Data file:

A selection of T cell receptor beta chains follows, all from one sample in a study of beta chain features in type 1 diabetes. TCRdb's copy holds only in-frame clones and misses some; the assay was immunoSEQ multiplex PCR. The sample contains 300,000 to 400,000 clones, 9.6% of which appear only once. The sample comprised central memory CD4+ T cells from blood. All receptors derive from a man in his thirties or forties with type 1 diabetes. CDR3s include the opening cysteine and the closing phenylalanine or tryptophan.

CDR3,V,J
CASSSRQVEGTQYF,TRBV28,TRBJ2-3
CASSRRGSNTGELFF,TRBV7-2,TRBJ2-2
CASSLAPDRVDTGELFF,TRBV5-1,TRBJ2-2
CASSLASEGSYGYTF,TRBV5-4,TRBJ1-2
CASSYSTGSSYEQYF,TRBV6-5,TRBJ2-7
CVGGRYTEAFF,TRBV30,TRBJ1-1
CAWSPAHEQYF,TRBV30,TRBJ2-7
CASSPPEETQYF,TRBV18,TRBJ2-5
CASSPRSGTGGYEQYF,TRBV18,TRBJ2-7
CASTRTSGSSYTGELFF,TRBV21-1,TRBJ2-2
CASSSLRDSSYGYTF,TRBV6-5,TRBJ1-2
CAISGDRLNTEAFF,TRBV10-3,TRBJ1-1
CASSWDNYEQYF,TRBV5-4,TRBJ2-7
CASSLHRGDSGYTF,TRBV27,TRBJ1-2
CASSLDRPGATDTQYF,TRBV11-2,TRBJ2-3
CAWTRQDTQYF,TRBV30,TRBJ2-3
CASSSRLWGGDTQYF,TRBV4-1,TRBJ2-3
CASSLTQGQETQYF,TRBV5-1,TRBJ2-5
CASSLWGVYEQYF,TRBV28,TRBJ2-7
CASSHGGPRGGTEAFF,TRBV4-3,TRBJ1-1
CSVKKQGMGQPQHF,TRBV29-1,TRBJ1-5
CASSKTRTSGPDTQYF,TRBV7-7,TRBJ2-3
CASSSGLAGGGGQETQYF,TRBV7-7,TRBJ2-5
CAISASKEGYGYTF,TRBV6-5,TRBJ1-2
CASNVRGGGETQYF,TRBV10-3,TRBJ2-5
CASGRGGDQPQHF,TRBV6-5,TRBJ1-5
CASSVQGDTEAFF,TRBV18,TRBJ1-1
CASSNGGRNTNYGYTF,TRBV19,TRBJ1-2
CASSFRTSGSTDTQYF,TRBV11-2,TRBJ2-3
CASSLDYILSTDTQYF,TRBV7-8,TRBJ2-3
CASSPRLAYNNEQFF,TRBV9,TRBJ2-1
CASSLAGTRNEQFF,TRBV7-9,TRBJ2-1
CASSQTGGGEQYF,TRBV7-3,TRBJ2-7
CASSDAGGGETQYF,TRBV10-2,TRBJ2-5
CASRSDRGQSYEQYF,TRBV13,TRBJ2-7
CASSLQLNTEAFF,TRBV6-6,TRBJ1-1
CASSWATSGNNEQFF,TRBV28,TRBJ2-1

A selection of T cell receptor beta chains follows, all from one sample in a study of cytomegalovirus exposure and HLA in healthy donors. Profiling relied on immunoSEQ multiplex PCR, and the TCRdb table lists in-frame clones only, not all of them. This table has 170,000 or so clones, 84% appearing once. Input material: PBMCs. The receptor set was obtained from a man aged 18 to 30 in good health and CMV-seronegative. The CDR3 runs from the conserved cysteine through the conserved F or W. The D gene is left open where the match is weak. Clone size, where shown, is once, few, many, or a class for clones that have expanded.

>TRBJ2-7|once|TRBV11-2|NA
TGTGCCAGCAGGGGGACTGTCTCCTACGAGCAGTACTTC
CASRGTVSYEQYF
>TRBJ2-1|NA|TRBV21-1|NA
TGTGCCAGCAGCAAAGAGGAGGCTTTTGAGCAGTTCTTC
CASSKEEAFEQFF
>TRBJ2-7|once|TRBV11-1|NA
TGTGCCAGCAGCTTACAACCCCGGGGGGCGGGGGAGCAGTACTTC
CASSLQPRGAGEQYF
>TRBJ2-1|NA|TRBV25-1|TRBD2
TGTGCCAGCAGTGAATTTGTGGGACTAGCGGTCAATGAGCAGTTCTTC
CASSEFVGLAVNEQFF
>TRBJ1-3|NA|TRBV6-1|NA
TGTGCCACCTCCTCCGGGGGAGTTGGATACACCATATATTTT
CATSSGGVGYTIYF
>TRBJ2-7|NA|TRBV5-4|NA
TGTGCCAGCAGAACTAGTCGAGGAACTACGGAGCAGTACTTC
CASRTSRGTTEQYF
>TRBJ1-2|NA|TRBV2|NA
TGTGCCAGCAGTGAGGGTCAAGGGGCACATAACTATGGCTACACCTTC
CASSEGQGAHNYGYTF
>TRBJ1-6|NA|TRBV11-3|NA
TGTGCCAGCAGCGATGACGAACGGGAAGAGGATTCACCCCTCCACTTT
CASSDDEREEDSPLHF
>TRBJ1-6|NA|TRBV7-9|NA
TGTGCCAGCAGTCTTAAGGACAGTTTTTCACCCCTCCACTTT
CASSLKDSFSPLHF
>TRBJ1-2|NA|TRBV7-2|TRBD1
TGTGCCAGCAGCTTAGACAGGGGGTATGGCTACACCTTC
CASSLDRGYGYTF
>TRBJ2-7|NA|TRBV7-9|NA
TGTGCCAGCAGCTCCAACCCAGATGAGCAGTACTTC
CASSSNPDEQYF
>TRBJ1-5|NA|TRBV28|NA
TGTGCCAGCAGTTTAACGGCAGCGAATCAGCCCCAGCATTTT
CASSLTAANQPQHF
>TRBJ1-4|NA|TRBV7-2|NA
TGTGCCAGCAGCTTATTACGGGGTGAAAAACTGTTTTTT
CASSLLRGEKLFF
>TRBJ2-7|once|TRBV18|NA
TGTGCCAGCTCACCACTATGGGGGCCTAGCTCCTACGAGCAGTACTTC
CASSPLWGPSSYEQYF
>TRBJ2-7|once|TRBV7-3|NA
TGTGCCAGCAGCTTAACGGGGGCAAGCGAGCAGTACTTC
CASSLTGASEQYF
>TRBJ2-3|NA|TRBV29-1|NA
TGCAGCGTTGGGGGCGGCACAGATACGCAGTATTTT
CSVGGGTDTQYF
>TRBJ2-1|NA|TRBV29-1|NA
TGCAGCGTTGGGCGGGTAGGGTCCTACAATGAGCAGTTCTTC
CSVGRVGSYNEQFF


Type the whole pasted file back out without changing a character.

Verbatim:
A selection of T cell receptor beta chains follows, all from one sample in a study of beta chain features in type 1 diabetes. TCRdb's copy holds only in-frame clones and misses some; the assay was immunoSEQ multiplex PCR. The sample contains 300,000 to 400,000 clones, 9.6% of which appear only once. The sample comprised central memory CD4+ T cells from blood. All receptors derive from a man in his thirties or forties with type 1 diabetes. CDR3s include the opening cysteine and the closing phenylalanine or tryptophan.

CDR3,V,J
CASSSRQVEGTQYF,TRBV28,TRBJ2-3
CASSRRGSNTGELFF,TRBV7-2,TRBJ2-2
CASSLAPDRVDTGELFF,TRBV5-1,TRBJ2-2
CASSLASEGSYGYTF,TRBV5-4,TRBJ1-2
CASSYSTGSSYEQYF,TRBV6-5,TRBJ2-7
CVGGRYTEAFF,TRBV30,TRBJ1-1
CAWSPAHEQYF,TRBV30,TRBJ2-7
CASSPPEETQYF,TRBV18,TRBJ2-5
CASSPRSGTGGYEQYF,TRBV18,TRBJ2-7
CASTRTSGSSYTGELFF,TRBV21-1,TRBJ2-2
CASSSLRDSSYGYTF,TRBV6-5,TRBJ1-2
CAISGDRLNTEAFF,TRBV10-3,TRBJ1-1
CASSWDNYEQYF,TRBV5-4,TRBJ2-7
CASSLHRGDSGYTF,TRBV27,TRBJ1-2
CASSLDRPGATDTQYF,TRBV11-2,TRBJ2-3
CAWTRQDTQYF,TRBV30,TRBJ2-3
CASSSRLWGGDTQYF,TRBV4-1,TRBJ2-3
CASSLTQGQETQYF,TRBV5-1,TRBJ2-5
CASSLWGVYEQYF,TRBV28,TRBJ2-7
CASSHGGPRGGTEAFF,TRBV4-3,TRBJ1-1
CSVKKQGMGQPQHF,TRBV29-1,TRBJ1-5
CASSKTRTSGPDTQYF,TRBV7-7,TRBJ2-3
CASSSGLAGGGGQETQYF,TRBV7-7,TRBJ2-5
CAISASKEGYGYTF,TRBV6-5,TRBJ1-2
CASNVRGGGETQYF,TRBV10-3,TRBJ2-5
CASGRGGDQPQHF,TRBV6-5,TRBJ1-5
CASSVQGDTEAFF,TRBV18,TRBJ1-1
CASSNGGRNTNYGYTF,TRBV19,TRBJ1-2
CASSFRTSGSTDTQYF,TRBV11-2,TRBJ2-3
CASSLDYILSTDTQYF,TRBV7-8,TRBJ2-3
CASSPRLAYNNEQFF,TRBV9,TRBJ2-1
CASSLAGTRNEQFF,TRBV7-9,TRBJ2-1
CASSQTGGGEQYF,TRBV7-3,TRBJ2-7
CASSDAGGGETQYF,TRBV10-2,TRBJ2-5
CASRSDRGQSYEQYF,TRBV13,TRBJ2-7
CASSLQLNTEAFF,TRBV6-6,TRBJ1-1
CASSWATSGNNEQFF,TRBV28,TRBJ2-1

A selection of T cell receptor beta chains follows, all from one sample in a study of cytomegalovirus exposure and HLA in healthy donors. Profiling relied on immunoSEQ multiplex PCR, and the TCRdb table lists in-frame clones only, not all of them. This table has 170,000 or so clones, 84% appearing once. Input material: PBMCs. The receptor set was obtained from a man aged 18 to 30 in good health and CMV-seronegative. The CDR3 runs from the conserved cysteine through the conserved F or W. The D gene is left open where the match is weak. Clone size, where shown, is once, few, many, or a class for clones that have expanded.

>TRBJ2-7|once|TRBV11-2|NA
TGTGCCAGCAGGGGGACTGTCTCCTACGAGCAGTACTTC
CASRGTVSYEQYF
>TRBJ2-1|NA|TRBV21-1|NA
TGTGCCAGCAGCAAAGAGGAGGCTTTTGAGCAGTTCTTC
CASSKEEAFEQFF
>TRBJ2-7|once|TRBV11-1|NA
TGTGCCAGCAGCTTACAACCCCGGGGGGCGGGGGAGCAGTACTTC
CASSLQPRGAGEQYF
>TRBJ2-1|NA|TRBV25-1|TRBD2
TGTGCCAGCAGTGAATTTGTGGGACTAGCGGTCAATGAGCAGTTCTTC
CASSEFVGLAVNEQFF
>TRBJ1-3|NA|TRBV6-1|NA
TGTGCCACCTCCTCCGGGGGAGTTGGATACACCATATATTTT
CATSSGGVGYTIYF
>TRBJ2-7|NA|TRBV5-4|NA
TGTGCCAGCAGAACTAGTCGAGGAACTACGGAGCAGTACTTC
CASRTSRGTTEQYF
>TRBJ1-2|NA|TRBV2|NA
TGTGCCAGCAGTGAGGGTCAAGGGGCACATAACTATGGCTACACCTTC
CASSEGQGAHNYGYTF
>TRBJ1-6|NA|TRBV11-3|NA
TGTGCCAGCAGCGATGACGAACGGGAAGAGGATTCACCCCTCCACTTT
CASSDDEREEDSPLHF
>TRBJ1-6|NA|TRBV7-9|NA
TGTGCCAGCAGTCTTAAGGACAGTTTTTCACCCCTCCACTTT
CASSLKDSFSPLHF
>TRBJ1-2|NA|TRBV7-2|TRBD1
TGTGCCAGCAGCTTAGACAGGGGGTATGGCTACACCTTC
CASSLDRGYGYTF
>TRBJ2-7|NA|TRBV7-9|NA
TGTGCCAGCAGCTCCAACCCAGATGAGCAGTACTTC
CASSSNPDEQYF
>TRBJ1-5|NA|TRBV28|NA
TGTGCCAGCAGTTTAACGGCAGCGAATCAGCCCCAGCATTTT
CASSLTAANQPQHF
>TRBJ1-4|NA|TRBV7-2|NA
TGTGCCAGCAGCTTATTACGGGGTGAAAAACTGTTTTTT
CASSLLRGEKLFF
>TRBJ2-7|once|TRBV18|NA
TGTGCCAGCTCACCACTATGGGGGCCTAGCTCCTACGAGCAGTACTTC
CASSPLWGPSSYEQYF
>TRBJ2-7|once|TRBV7-3|NA
TGTGCCAGCAGCTTAACGGGGGCAAGCGAGCAGTACTTC
CASSLTGASEQYF
>TRBJ2-3|NA|TRBV29-1|NA
TGCAGCGTTGGGGGCGGCACAGATACGCAGTATTTT
CSVGGGTDTQYF
>TRBJ2-1|NA|TRBV29-1|NA
TGCAGCGTTGGGCGGGTAGGGTCCTACAATGAGCAGTTCTTC
CSVGRVGSYNEQFF